Philippe Coutinho, David de Gea head up the biggest underperformers in Europe this season

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Philippe Coutinho

When expectation meets reality, there’s usually a massive disparity.

Few other arenas has quite the failure in meeting expectations – good or bad – than football.

Case and point is with players. Ahead of every league season, proclamations are made about certain individuals as to whether they’ll be a success or failure.

Some either struggle to meet standards while others surpass them. With the domestic campaigns drawing to a close around Europe, we’re examining the player’s who under and over performed given their respective expectations heading into the 2018/19.

Today, we look at the five biggest underperformers from around Europe’s top-five leagues.

Philippe Coutinho, Barcelona

Philippe Coutinho

The obvious starting point. Coutinho began this season as a club-record buy tipped to help Lionel Messi’s Barcelona deliver a coveted Champions League prize.

He’s ended it enduring the ignominy of having his every touch jeered and whistled by the Camp Nou.

When Coutinho departed Liverpool in January 2018, boss Jurgen Klopp offered a warning that at a club like Barcelona he would be “just another player”. It’s been worse than that, though, because the transfer fee has made him a prime target for vitriol.

He’s scored just 11 goals in 53 appearances across all competitions in 2018/19 and considering his strongest asset was versatility to operate in a front or middle three, it’s become a weakness with the 26-year-old an awkward fit for both roles.

David de Gea, Manchester United

Such has been United’s sharp decline this season any one of their strongest starting XI could feature.

But none even come close to how shocking De Gea’s drop off has been because the heights he’s reached.

Indeed, the Spaniard has slipped from strong consideration for being the world’s best goalkeeper, to not even the best in England.

Need evidence? He has made four errors leading to a goal in the Premier League this term – that’s more than in his previous five seasons combined.

It’s likely that he’s suffering mentally as opposed to any technical deficiencies – add in the fact the pile of hot mess in front of him has hardly helped either – but still, the 28-year-old has nosedived.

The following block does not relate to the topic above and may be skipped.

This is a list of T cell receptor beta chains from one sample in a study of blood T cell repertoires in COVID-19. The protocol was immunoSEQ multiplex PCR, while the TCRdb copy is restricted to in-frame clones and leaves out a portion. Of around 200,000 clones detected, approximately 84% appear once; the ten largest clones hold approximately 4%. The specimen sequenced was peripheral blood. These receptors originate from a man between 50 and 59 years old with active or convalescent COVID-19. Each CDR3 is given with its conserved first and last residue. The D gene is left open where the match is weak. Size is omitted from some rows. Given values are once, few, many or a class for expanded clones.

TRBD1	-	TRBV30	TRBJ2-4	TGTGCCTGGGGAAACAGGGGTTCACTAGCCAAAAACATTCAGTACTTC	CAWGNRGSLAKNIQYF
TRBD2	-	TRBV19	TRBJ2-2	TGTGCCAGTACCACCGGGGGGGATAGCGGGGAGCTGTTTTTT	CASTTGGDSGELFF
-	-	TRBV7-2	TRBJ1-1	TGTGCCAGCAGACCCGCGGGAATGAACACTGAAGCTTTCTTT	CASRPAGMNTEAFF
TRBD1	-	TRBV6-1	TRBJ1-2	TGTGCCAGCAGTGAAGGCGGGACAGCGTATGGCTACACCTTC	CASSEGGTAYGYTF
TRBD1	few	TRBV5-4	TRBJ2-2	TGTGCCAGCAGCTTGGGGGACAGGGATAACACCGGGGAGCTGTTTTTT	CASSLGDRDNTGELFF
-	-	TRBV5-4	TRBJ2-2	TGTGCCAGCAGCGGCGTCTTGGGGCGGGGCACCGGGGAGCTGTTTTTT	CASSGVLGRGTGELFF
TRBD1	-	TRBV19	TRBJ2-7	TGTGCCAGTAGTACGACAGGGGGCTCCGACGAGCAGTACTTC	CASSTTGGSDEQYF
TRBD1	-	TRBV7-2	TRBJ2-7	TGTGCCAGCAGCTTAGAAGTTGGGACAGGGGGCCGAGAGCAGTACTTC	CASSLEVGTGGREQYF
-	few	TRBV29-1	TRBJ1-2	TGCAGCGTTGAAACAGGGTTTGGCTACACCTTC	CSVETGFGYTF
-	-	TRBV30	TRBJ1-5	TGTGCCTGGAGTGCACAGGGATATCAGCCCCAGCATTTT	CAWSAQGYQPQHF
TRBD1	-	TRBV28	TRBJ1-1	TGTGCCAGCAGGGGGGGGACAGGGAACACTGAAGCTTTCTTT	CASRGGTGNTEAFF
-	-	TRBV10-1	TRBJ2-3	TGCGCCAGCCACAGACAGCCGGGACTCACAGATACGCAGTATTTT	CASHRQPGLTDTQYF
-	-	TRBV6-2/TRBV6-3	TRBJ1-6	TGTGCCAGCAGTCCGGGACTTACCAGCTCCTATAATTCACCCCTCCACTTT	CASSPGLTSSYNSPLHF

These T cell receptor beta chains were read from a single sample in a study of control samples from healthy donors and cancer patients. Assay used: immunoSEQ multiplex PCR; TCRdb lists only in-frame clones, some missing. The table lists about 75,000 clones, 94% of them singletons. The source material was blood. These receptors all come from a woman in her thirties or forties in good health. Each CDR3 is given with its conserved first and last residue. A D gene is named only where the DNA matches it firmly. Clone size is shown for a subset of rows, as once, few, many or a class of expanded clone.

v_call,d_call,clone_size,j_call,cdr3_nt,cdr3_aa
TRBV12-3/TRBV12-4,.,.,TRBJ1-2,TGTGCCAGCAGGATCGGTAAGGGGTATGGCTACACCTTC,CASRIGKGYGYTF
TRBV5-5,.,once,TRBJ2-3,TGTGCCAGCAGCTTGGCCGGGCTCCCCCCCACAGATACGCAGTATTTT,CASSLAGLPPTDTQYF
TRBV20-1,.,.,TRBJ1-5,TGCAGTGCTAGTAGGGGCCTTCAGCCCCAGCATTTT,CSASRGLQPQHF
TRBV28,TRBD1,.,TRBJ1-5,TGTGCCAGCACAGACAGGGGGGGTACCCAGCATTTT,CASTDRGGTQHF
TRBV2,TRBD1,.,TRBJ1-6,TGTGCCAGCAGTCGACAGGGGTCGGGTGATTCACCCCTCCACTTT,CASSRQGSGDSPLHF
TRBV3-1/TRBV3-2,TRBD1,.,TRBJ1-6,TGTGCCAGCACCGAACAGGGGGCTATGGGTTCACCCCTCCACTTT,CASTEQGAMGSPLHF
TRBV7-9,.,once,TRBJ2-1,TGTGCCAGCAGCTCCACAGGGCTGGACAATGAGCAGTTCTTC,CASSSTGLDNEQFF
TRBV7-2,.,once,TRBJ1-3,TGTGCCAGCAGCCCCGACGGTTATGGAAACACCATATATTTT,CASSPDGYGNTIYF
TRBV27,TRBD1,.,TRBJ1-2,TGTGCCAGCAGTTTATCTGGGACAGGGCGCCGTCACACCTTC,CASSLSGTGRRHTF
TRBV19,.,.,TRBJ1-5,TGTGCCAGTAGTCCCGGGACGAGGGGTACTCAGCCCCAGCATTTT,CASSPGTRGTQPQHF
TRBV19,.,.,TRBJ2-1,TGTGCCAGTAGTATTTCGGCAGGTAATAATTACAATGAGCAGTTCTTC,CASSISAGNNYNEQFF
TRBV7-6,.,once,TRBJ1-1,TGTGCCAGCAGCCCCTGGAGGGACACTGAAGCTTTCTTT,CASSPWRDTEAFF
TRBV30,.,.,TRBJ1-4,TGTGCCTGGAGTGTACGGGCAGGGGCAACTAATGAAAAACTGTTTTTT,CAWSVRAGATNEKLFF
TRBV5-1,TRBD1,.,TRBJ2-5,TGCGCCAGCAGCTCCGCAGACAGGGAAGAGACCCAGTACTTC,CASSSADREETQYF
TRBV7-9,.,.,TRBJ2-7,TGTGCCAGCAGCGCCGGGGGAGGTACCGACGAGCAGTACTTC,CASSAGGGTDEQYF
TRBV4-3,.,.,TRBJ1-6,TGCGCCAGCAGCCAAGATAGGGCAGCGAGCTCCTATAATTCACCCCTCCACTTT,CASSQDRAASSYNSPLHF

Gareth Bale, Real Madrid

Cristiano Ronaldo left Real Madrid and his departure was supposed to allow a Bale rebirth.

Instead, we’ve witnessed his Los Blancos career die in 2018/19.

In terms of talent and ability, Bale should be a superstar. But there’s something missing, mentally, physically; maybe even both? Whether his body won’t allow it, or his mind, the Welshman has shown this season he does not possess the build to replace a machine like Ronaldo.

Madridistas were understandably apprehensive at the thought of Bale being the star this season, not from a skillset perspective, but pure reliability.

They’ve been proved right. Eight goals in 29 La Liga appearances this season is appalling. He’s been left out of Zinedine Zidane’s recent matchday squads and with him turning 30 in July, Bale is a depreciated asset and one the club will struggle to offload.

Gabriel Jesus, Manchester City

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Sergio Aguero is 30-years-old and he is apart of a crew of City’s aging core which will need replacing in the near future. Pep Guardiola has already found David Silva (33) and Vincent Kompany’s (33) heirs through Bernardo Silva and Aymeric Laporte respectively.

The Catalan boss will definitely sign a replacement for Fernandinho (34) in the summer, but what about Aguero?

Jesus was primed to take over City’s attack but this season he’s stagnated. Yes, injuries have been a mitigating factor but of his 29 Premier League appearances in 2018/19, a staggering 21 have come from the bench.

He’s looked dreadfully short of confidence, has lost his starting spot in the national team and was even beckoned by Guardiola to “fight to win his position”.

The 22-year-old is in a demanding development phase of his career, yet after a period of maturation and evolution last season, he’s regressed. Don’t be surprised if the Brazilian leaves in the summer.

Gonzalo Higuain, AC Milan and Chelsea

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Two loan spells for Higuain this season and two relative disasters. The Argentine is one of the most elite finishers in world football, and at times he’s shown that. What is also very obvious, though, is that Higuain’s short of the fitness required for an elite club.

Watching him closely and all the mental traits remain, the instinct to find space, the intelligence to time his runs, but then his body just can’t seem to apply them quickly enough anymore.

He’s one of the highest-earning strikers in Europe and yet, in half a season for Chelsea, has scored just five goals with only one – versus 11th-placed Watford – against a side above 15th in the Premier League.

At Milan, Krzysztof Piatek took his place and practically transformed their season, providing more evidence of Higuain’s decline. He’s 32 later this year and now looks a spent force.

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